BUSAN, South Korea — The nuclear-powered aircraft carrier USS Ronald Reagan arrived in the South Korean port of Busan on Friday ahead of the two countries’ joint military exercise that aims to show their strength against growing North Korean threats.
The joint drills will be the first involving a U.S. aircraft carrier in the region since 2017, when the U.S. sent three aircraft carriers including the Reagan for naval drills with South Korea in response to North Korean nuclear and missile tests.
The allies this year have revived their large-scale military drills that were downsized or shelved in previous years to support diplomacy with Pyongyang or because of COVID-19, responding to North Koreas resumption of major weapons testing and increasing threats of nuclear conflicts with Seoul and Washington.
The South Korean navy said its combined training with the Reagan battle group is meant to boost the allies military readiness and to show the firm resolve by the Korea-U.S. alliance for the sake of peace and stability on the Korean Peninsula.
The North Korean threat is also expected to be a key agenda when U.S. Vice President Kamala Harris visits South Korea next week after attending the state funeral in Tokyo of slain former Japanese Prime Minister Shinzo Abe.
The Reagans arrival in South Korea comes after North Korean leader Kim Jong Un told Pyongyangs rubber-stamp parliament this month he would never abandon his nuclear weapons and missiles he needs to counter what he perceives as U.S. hostility.
North Korea also passed a new law that enshrined its status as a nuclear power and authorized the preemptive use of nuclear weapons over a broad range of scenarios where the country or its leadership comes under threat.
Sung Kim, the Biden administrations special representative for North Korea, met with South Korean counterpart Kim Gunn in Seoul on Thursday where they expressed serious concern over the Norths escalating nuclear doctrine spelled out in the new law, South Koreas Foreign Ministry said.
The diplomats reaffirmed the U.S. commitment to defend South Korea in the event of a nuclear war with the full range of its military capabilities, including nuclear. The allies also maintained their months-old assessment that North Korea is gearing up to conduct its first nuclear test since 2017 and discussed stern countermeasures to such an action, the ministry said.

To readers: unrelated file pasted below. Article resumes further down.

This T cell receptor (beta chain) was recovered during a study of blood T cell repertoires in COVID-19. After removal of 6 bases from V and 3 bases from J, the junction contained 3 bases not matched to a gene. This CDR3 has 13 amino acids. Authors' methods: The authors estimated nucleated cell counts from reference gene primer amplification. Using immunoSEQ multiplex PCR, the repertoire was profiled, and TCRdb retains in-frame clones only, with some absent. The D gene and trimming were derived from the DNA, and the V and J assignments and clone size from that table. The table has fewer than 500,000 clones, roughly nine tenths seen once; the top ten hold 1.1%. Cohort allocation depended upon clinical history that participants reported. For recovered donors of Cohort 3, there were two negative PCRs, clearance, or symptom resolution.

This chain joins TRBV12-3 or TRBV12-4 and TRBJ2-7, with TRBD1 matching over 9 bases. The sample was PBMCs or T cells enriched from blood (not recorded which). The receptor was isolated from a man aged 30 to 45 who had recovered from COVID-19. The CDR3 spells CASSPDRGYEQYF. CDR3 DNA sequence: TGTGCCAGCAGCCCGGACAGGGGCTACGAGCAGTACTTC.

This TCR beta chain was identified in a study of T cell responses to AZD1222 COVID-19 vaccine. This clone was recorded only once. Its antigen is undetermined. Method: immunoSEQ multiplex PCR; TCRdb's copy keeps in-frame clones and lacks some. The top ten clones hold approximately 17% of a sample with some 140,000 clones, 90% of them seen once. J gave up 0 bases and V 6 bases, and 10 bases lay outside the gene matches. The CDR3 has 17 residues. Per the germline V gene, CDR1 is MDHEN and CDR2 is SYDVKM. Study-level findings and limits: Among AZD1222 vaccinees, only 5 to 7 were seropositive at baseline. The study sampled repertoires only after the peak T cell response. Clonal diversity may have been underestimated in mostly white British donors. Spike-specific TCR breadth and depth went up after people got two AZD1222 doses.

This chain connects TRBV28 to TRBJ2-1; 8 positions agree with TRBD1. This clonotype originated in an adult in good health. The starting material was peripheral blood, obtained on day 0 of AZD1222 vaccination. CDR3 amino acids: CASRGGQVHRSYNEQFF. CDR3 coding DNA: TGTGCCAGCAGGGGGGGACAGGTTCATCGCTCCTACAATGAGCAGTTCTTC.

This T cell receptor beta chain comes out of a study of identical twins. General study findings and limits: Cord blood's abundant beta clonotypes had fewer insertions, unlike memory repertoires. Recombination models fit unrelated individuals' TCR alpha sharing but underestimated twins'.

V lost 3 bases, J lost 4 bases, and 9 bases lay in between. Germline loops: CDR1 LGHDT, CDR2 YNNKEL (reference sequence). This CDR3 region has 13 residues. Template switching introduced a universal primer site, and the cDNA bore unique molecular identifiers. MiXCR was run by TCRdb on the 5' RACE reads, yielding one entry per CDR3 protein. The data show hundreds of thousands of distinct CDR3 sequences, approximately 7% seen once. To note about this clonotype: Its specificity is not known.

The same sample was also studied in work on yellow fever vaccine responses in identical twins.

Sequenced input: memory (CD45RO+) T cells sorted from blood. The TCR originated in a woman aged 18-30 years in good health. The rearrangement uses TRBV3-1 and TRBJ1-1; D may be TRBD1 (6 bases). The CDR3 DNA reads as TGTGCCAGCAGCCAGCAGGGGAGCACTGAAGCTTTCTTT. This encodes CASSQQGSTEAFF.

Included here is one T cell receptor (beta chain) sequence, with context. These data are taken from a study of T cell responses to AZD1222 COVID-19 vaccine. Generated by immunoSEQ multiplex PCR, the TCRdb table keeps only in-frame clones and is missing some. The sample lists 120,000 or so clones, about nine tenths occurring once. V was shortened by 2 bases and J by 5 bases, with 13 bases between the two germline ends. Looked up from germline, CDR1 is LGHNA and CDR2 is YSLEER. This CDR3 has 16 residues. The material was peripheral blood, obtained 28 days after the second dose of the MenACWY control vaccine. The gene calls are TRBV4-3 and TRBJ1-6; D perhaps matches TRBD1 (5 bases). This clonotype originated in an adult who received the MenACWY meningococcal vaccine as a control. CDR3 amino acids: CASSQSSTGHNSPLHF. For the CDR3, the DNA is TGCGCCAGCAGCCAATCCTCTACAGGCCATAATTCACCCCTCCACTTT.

North Korea has dialed up weapons testing to a record pace in 2022, launching more than 30 ballistic weapons including its intercontinental ballistic missiles since 2017, as it exploits a divide in the U.N. Security Council deepened over Russias war on Ukraine.
While North Koreas ICBMs garner much of U.S. attention because they pose a potential threat to the American homeland, the North has also been expanding its arsenal of nuclear-capable, shorter-range missiles designed to evade missile defenses in South Korea.
North Koreas expanding arsenal and threats of preemptive nuclear attacks have triggered concerns in South Korea over the credibility of the U.S. nuclear umbrella protecting its allies in the event of war.
South Korean President Yoon Suk Yeol, a conservative who took office in May, has vowed to enhance South Koreas conventional missile capabilities and work with the Biden administration to develop more effective strategies to deter North Korean attacks.
Senior U.S. and South Korean officials met in Washington this month for discussions on the allies deterrence strategies and issued a statement reaffirming that any (North Korean) nuclear attack would be met with an overwhelming and decisive response. The statement said the United States reiterated its ironclad and unwavering commitment to draw on the full range of its military capabilities, including nuclear (one) to provide extended deterrence to South Korea.
Kim Tong-hyung reported from Seoul.